Practical tips, insights and articles to help you build the business, wealth, and lifestyle you want

Mastering Dividends: Navigating Australia’s Investment Landscape

Article By Rebecca Faiers | | Financial Planning

Dividends are the staple of many investors’ portfolios, especially in Australia where the federal government’s dividend imputation system provides significant benefits. However, they come with their share of risks, as demonstrated during unprecedented events like the COVID-19 pandemic. In this guide, we’ll delve into the intricacies of dividends, how they work, and what they mean for investors.

Understanding Dividends

Dividends represent distributions made to shareholders from a company’s after-tax earnings. In Australia, they serve as a form of income for those who invest in ASX-listed stocks. It’s important to note that not all companies pay dividends, and it’s not mandatory for profitable companies to do so. However, Australian companies typically have a high dividend payout ratio, historically averaging around 65% of earnings.

Dividends are typically declared twice a year: interim dividends, announced around February for companies with a June 30 balance date, and final dividends, typically declared in August. These two dividends together make up the full-year dividend of a stock.

The Role of Dividends in Income Generation

Australian investors have long relied on dividends as a source of income, leveraging the benefits of the dividend imputation system. This system ensures that shareholders aren’t taxed twice on dividends, as they receive a rebate for the tax already paid by the company on distributed profits. These dividends are referred to as ‘franked’ and come with attached franking credits, also known as imputation credits.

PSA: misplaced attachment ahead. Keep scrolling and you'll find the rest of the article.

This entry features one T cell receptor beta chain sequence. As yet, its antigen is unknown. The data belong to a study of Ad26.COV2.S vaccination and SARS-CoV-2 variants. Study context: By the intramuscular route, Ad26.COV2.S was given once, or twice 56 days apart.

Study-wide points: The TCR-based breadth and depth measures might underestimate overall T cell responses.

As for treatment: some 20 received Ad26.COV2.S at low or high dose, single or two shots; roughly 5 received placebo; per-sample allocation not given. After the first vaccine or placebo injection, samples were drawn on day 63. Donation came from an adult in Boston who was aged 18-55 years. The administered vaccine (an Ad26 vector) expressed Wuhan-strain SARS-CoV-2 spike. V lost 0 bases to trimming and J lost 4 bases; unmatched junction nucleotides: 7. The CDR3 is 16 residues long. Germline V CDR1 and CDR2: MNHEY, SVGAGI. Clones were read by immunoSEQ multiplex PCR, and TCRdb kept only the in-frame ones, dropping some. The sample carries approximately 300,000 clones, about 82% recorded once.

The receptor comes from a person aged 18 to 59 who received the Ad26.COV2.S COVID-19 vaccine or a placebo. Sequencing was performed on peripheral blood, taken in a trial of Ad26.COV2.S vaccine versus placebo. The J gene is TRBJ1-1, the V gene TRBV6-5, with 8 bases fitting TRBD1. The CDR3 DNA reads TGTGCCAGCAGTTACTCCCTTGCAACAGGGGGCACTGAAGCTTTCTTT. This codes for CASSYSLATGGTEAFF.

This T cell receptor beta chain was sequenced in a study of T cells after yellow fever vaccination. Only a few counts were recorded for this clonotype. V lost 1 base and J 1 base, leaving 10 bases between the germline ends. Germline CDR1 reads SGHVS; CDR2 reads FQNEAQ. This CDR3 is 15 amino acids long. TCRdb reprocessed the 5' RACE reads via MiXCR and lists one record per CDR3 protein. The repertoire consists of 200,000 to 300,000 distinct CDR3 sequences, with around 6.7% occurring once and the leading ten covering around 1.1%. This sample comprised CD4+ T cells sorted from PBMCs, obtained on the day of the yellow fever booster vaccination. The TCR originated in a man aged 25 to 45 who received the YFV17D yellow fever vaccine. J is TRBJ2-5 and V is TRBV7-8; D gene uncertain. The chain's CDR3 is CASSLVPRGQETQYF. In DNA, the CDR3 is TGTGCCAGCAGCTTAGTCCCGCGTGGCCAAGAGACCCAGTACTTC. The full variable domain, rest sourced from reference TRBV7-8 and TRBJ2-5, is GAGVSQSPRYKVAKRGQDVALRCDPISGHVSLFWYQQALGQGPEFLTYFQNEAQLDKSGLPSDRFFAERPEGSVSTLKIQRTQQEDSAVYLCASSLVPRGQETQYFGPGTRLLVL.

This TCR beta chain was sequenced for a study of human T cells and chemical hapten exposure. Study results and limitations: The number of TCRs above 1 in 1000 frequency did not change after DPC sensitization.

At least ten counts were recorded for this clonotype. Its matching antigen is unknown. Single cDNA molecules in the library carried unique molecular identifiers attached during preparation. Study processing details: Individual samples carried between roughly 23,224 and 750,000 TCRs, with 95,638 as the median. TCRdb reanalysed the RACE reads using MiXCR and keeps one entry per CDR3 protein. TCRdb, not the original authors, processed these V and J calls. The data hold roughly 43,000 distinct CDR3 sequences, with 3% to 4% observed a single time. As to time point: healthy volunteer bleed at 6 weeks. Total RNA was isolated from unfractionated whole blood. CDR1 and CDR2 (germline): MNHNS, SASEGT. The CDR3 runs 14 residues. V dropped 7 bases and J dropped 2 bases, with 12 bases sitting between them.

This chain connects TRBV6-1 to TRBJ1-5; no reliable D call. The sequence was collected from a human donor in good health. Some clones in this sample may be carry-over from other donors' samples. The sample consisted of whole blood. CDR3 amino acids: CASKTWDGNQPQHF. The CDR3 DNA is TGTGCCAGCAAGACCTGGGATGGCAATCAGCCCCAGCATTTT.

It’s essential to recognise that dividends are not guaranteed and can fluctuate based on company performance. During challenging times, such as the COVID-19 pandemic, companies may reduce or suspend their dividends without warning. Even stalwart dividend-paying stocks like the big four banks and Telstra have had occasions where dividends were cut.

Dividends and SMSFs

For Self-Managed Superannuation Funds (SMSFs), dividends play a crucial role, especially in the accumulation phase where they’re building a retirement nest egg. SMSFs incur a 15% tax rate on earnings, which is lower than the general corporate tax rate. This allows SMSFs to benefit from franking credits, potentially offsetting or even refunding taxes paid on dividends.

In the pension phase, where SMSFs are paying regular income to members after retirement, dividends become even more valuable. With no tax on earnings, SMSFs in this phase receive a full rebate of franking credits, further enhancing their income.

Maximising Dividend Yields

Dividend yield, expressed as the ratio of the dividend payout to the share price, is a critical metric for investors. Understanding that yield fluctuates inversely with share prices is essential. Your eventual yield on a stock is determined not only by the quoted yield but also by your buying price and the dividends you ultimately receive.

Managing Dividend Income

Dividends are akin to the income earned from work, offering flexibility in how they’re used. Whether you choose to spend them, save them in traditional accounts, or reinvest them, the decision is yours to make. Consider opting into a dividend reinvestment plan to compound your returns over time, accumulating more shares that generate future dividends.

Dividends can be a vital income source for investors that require careful consideration and management. For personalised guidance tailored to your financial goals, consult your Altitude Adviser today! We specialise in helping Australian investors navigate the complexities of dividend investing and retirement planning. Contact us to learn how we can assist you in optimising your investment strategy and securing your financial future.

Altitude Financial Planning is a Corporate Authorised Representative of Altitude Financial Advisers Pty Ltd
ABN 95 617 419 959 
AFSL 496178

The information contained on this website is general in nature and does not take into account your personal circumstances, financial needs or objectives. Before acting on any information, you should consider the appropriateness of it and the relevant product having regard to your objectives, financial situation and needs. In particular, you should seek the appropriate financial advice and read the relevant Product Disclosure Document.